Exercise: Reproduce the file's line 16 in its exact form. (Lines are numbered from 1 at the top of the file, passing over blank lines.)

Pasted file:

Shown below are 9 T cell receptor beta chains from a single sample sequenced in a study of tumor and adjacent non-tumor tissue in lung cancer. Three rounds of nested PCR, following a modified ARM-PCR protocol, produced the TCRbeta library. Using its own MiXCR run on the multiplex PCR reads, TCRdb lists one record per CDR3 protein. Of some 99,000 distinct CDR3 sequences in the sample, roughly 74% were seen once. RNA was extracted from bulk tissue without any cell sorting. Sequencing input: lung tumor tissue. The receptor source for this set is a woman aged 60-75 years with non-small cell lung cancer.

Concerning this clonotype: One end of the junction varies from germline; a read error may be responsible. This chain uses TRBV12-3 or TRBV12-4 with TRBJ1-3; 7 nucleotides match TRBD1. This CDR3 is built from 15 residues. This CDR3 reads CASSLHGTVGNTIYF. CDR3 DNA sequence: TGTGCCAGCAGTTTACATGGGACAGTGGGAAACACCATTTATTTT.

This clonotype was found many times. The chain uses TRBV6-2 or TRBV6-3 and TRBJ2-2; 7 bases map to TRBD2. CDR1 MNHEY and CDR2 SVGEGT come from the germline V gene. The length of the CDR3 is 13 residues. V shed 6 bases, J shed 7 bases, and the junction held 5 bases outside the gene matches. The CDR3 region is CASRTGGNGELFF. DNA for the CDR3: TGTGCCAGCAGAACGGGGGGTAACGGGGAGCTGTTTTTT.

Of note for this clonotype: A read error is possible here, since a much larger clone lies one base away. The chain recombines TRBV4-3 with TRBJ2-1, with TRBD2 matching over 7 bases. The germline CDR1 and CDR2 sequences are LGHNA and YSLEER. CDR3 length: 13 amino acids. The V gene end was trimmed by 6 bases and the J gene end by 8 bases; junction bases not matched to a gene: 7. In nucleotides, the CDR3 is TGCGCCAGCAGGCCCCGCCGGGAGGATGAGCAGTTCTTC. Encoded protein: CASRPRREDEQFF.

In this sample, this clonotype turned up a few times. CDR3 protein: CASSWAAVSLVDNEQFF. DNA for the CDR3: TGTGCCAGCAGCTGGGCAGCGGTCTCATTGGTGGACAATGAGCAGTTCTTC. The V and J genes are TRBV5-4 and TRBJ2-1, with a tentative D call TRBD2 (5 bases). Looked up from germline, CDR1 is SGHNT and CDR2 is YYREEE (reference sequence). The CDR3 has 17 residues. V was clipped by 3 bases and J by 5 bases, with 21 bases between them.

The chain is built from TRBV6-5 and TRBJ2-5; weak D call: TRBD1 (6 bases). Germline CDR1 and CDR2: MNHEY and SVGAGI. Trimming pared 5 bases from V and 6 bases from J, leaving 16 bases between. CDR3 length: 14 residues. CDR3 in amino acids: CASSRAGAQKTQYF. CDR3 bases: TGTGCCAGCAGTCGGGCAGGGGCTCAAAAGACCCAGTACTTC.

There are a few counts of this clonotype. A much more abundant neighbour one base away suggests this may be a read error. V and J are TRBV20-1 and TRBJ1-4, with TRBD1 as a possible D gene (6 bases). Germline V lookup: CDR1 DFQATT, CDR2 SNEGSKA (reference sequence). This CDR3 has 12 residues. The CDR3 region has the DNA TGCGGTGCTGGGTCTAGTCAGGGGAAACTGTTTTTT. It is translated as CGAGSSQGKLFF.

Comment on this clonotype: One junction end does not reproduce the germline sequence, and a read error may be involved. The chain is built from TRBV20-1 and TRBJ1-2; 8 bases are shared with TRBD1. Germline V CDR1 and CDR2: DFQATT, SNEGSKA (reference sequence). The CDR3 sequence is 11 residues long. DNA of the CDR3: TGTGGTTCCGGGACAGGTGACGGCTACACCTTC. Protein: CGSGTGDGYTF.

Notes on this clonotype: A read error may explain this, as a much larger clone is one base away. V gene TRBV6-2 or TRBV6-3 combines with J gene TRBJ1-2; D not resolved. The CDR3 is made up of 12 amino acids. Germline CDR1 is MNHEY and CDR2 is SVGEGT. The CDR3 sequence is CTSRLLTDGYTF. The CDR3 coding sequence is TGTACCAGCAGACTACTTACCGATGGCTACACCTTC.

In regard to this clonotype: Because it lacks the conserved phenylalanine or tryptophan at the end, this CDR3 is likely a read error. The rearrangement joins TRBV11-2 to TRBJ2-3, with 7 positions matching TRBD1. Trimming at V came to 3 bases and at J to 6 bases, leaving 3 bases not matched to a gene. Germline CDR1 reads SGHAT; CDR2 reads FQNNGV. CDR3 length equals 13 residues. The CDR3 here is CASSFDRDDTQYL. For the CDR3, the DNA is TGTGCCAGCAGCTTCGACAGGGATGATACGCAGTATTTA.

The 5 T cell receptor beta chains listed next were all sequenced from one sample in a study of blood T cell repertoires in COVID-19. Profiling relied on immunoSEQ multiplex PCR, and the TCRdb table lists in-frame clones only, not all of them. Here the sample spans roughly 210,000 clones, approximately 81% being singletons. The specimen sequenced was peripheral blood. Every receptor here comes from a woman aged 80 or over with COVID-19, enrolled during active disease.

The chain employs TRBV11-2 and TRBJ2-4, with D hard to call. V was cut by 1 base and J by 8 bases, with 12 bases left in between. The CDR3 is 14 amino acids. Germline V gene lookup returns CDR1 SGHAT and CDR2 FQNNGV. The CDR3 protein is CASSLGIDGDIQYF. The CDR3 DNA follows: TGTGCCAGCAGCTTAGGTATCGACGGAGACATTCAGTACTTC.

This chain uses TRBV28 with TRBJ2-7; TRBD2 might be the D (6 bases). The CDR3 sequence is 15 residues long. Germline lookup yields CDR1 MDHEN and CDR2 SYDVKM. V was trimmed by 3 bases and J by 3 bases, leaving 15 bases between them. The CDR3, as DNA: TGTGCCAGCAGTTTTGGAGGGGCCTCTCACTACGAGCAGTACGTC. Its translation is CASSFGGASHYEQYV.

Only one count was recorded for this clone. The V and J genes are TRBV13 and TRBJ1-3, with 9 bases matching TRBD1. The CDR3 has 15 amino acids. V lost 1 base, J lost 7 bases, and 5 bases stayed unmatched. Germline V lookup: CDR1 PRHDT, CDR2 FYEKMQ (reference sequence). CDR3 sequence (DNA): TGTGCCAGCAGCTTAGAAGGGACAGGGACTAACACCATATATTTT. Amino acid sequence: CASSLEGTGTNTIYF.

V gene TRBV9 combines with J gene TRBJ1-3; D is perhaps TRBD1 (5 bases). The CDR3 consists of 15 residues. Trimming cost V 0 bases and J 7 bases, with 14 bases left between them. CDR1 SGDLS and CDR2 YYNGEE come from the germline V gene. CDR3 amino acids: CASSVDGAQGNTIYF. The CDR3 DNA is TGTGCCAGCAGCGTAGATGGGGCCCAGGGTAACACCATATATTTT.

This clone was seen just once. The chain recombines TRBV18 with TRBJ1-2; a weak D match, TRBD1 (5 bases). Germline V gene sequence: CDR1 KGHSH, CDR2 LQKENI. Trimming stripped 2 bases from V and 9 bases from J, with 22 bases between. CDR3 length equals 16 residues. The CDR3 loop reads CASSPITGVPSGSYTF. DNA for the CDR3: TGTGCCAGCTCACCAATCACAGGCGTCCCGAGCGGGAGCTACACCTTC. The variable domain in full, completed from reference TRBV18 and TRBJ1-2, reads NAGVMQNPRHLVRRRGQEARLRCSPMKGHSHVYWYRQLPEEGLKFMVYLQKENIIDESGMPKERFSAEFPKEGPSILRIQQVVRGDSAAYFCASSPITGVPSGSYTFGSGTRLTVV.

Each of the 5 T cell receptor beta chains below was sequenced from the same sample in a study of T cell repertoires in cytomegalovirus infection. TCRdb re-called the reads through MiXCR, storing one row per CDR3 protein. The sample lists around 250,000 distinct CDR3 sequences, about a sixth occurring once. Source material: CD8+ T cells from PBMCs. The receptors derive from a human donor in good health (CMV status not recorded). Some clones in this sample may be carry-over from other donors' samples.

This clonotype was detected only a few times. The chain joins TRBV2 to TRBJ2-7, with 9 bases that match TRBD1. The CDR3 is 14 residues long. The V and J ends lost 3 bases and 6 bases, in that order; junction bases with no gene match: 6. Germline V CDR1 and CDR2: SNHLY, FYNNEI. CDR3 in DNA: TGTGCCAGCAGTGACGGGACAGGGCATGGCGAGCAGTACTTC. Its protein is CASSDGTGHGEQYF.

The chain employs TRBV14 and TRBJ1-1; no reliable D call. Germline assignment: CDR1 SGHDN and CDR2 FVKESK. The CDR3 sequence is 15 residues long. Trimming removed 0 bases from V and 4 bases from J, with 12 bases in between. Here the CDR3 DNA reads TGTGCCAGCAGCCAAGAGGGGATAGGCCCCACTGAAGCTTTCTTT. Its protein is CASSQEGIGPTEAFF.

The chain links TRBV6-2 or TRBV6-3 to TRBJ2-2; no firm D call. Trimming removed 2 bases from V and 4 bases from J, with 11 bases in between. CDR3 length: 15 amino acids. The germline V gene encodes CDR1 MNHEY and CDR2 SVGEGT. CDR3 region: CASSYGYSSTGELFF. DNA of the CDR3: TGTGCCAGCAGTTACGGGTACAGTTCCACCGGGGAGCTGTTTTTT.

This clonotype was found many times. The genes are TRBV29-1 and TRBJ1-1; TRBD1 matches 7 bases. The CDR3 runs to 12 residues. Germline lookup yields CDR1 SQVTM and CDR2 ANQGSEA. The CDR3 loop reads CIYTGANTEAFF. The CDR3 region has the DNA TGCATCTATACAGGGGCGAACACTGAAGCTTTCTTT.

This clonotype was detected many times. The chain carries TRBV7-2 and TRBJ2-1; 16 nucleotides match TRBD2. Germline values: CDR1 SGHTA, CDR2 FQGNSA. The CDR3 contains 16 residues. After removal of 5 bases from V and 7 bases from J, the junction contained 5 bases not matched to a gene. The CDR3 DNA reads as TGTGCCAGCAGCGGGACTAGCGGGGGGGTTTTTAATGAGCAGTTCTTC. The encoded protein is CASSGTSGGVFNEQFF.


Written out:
This clone was seen just once. The chain recombines TRBV18 with TRBJ1-2; a weak D match, TRBD1 (5 bases). Germline V gene sequence: CDR1 KGHSH, CDR2 LQKENI. Trimming stripped 2 bases from V and 9 bases from J, with 22 bases between. CDR3 length equals 16 residues. The CDR3 loop reads CASSPITGVPSGSYTF. DNA for the CDR3: TGTGCCAGCTCACCAATCACAGGCGTCCCGAGCGGGAGCTACACCTTC. The variable domain in full, completed from reference TRBV18 and TRBJ1-2, reads NAGVMQNPRHLVRRRGQEARLRCSPMKGHSHVYWYRQLPEEGLKFMVYLQKENIIDESGMPKERFSAEFPKEGPSILRIQQVVRGDSAAYFCASSPITGVPSGSYTFGSGTRLTVV.